1. I am humbled by your comments. Truly humbled. Thank you. xoxo

      As an aside . . . Admittedly, when I comment on addiction to devices, I am partly saying the words to myself. Though I do not use them during dinner, I have always felt I am too attached, and actually have begun planning "electronic free zones" on my calendar. Like a friend of mine says, "When you point an accusing finger at someone, you have three pointed back at you."

  2. My wonderful 80 something year old aunt and uncle make it a point to spend one hour every morning with no electronic interrupts, no tv, cell phone, etc., to talk to each other. Maybe we should all take their 'advise' and put down the electronics for at least one hour a day and have a good ole conversation. It might do us all some good.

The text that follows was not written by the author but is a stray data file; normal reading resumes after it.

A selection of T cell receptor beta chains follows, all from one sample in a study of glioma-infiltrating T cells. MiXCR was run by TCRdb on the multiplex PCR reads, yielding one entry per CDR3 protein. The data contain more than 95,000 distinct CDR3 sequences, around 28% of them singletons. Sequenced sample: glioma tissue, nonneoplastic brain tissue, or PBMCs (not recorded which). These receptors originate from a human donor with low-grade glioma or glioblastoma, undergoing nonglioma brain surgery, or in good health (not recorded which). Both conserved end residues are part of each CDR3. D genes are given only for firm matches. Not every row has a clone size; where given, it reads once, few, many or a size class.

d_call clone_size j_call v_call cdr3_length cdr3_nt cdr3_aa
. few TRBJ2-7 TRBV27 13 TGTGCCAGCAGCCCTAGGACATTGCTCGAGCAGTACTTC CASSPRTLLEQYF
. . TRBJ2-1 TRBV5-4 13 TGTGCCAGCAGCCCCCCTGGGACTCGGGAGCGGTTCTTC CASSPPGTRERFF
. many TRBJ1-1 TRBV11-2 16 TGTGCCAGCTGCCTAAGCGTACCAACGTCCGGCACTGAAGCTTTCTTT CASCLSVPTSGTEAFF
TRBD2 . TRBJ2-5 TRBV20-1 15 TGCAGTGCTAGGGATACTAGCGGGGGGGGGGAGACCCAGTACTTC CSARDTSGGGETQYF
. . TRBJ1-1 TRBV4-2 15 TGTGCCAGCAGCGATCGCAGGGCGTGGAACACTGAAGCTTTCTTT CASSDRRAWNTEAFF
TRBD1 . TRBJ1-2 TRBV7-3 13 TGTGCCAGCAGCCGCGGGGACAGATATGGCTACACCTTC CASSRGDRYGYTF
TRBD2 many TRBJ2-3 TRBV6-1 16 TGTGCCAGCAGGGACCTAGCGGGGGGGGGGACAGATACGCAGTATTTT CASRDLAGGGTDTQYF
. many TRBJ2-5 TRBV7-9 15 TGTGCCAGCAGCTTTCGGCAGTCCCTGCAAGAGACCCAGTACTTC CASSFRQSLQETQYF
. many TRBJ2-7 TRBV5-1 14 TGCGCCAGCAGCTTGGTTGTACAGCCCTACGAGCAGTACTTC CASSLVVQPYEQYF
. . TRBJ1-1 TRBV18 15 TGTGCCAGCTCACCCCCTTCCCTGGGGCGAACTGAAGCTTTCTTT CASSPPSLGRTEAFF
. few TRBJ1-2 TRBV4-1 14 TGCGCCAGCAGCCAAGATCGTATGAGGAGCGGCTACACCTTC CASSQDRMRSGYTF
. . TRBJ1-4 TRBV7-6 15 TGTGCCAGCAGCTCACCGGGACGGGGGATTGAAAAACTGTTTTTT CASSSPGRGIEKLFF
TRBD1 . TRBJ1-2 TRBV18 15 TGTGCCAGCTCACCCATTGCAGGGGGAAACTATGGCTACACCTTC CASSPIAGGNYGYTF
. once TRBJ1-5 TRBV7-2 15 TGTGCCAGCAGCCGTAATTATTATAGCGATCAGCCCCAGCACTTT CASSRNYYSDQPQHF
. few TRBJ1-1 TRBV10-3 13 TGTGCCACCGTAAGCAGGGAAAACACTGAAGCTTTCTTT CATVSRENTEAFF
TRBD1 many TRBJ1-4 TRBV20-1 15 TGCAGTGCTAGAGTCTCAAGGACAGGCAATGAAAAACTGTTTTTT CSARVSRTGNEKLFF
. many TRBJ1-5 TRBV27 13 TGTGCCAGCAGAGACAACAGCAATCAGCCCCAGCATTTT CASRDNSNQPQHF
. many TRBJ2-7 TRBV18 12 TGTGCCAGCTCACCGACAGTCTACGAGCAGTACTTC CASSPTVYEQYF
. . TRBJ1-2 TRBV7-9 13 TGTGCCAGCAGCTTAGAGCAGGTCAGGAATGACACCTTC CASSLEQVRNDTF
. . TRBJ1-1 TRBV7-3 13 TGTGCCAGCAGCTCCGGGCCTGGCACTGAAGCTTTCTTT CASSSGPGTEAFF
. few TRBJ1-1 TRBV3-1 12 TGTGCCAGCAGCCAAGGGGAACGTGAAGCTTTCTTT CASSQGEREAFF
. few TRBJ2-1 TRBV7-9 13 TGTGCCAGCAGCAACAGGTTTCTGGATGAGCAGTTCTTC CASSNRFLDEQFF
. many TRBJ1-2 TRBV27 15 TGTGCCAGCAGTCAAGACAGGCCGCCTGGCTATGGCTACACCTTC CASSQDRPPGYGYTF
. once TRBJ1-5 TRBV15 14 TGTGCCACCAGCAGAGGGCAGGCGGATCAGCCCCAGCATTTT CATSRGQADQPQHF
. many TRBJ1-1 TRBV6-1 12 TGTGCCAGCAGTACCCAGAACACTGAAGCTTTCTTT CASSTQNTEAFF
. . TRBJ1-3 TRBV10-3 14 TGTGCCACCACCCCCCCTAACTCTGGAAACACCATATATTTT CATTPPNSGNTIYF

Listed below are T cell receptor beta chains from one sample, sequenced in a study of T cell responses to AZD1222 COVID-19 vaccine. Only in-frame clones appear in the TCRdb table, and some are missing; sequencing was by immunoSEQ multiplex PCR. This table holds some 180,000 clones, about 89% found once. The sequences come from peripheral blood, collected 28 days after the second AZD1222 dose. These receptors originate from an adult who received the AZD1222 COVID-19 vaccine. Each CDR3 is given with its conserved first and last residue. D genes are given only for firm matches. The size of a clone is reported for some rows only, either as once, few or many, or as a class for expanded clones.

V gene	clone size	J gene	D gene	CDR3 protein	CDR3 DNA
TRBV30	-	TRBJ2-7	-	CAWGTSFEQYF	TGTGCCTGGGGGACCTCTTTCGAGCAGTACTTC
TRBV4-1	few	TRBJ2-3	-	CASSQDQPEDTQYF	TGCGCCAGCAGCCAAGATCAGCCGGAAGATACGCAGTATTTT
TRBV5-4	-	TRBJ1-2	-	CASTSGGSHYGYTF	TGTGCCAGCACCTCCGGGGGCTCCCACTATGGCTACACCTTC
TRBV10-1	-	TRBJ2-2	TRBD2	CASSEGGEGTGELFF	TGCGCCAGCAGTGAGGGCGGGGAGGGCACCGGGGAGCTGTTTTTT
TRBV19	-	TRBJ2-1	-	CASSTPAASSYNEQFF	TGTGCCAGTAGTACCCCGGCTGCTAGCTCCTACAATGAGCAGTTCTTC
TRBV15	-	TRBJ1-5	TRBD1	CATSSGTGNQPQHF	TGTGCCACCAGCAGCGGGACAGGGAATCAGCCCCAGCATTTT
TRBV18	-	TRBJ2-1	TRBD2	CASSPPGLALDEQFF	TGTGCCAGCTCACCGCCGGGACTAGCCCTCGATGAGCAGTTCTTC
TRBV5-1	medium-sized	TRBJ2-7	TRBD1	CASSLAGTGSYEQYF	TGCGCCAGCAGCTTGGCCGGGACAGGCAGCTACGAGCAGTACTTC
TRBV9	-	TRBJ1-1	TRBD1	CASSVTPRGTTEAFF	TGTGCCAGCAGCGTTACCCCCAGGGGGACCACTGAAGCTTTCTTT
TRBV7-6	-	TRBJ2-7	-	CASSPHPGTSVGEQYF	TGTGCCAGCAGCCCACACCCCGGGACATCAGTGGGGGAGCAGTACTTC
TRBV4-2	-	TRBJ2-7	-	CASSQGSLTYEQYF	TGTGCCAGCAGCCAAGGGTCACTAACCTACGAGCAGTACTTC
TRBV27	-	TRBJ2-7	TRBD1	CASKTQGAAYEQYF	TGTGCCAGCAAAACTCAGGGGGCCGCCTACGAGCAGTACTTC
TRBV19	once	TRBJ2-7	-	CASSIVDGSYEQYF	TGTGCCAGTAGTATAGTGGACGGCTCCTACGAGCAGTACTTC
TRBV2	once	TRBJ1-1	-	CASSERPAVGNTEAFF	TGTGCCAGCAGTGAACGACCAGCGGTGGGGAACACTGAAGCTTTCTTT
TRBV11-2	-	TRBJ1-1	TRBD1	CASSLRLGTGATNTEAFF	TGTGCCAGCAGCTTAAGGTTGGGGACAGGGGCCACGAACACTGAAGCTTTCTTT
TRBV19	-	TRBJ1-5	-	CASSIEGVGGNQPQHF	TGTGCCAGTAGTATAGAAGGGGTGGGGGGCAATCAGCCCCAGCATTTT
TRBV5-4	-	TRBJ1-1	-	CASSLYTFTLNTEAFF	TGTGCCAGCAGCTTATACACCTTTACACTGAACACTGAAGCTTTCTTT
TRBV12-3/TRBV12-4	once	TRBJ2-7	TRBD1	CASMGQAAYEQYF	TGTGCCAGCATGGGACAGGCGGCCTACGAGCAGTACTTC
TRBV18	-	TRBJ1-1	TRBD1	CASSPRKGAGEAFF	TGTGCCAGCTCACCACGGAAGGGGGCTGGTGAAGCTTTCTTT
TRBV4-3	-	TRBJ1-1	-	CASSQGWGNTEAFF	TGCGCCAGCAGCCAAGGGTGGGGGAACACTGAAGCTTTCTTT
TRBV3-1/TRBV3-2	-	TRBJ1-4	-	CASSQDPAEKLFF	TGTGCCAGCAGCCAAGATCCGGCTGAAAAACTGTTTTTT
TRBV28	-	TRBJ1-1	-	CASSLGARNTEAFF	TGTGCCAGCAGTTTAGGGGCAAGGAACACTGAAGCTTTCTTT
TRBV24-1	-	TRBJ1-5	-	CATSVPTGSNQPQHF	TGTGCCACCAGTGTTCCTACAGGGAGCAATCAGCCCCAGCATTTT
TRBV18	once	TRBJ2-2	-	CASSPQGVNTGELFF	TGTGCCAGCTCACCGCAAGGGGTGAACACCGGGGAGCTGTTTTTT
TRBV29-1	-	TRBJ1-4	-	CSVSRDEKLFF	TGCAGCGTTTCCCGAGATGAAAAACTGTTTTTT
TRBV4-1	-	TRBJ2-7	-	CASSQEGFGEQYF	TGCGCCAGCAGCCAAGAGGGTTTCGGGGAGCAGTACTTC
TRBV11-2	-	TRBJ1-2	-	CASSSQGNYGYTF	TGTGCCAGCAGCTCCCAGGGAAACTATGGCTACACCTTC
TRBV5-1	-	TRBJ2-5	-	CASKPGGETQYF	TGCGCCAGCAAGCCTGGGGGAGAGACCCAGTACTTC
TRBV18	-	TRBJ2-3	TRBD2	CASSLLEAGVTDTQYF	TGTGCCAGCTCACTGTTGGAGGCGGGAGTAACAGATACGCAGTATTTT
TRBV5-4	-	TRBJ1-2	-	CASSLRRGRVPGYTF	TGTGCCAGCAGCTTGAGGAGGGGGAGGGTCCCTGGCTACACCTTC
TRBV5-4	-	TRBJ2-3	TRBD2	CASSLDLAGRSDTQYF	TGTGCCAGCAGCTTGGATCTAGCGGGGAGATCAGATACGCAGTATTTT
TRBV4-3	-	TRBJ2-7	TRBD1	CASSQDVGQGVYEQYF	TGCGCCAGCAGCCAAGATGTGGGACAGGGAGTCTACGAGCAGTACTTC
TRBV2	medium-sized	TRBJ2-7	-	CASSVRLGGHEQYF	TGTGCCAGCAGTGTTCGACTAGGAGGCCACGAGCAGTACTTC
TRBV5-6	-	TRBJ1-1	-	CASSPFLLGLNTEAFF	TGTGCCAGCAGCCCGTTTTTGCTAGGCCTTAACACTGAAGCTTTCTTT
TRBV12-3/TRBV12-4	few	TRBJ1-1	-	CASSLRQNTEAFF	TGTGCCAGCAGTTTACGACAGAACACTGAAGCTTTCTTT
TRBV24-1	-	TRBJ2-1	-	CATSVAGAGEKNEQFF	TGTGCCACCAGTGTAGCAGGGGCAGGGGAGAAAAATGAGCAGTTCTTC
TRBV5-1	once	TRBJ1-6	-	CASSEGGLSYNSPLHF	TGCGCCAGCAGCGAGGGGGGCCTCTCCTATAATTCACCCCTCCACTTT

1. Very good point, Peggy! They should know something about the benefits of real communication -- together over 60 years and still genuinely like each other. They are a great example :-)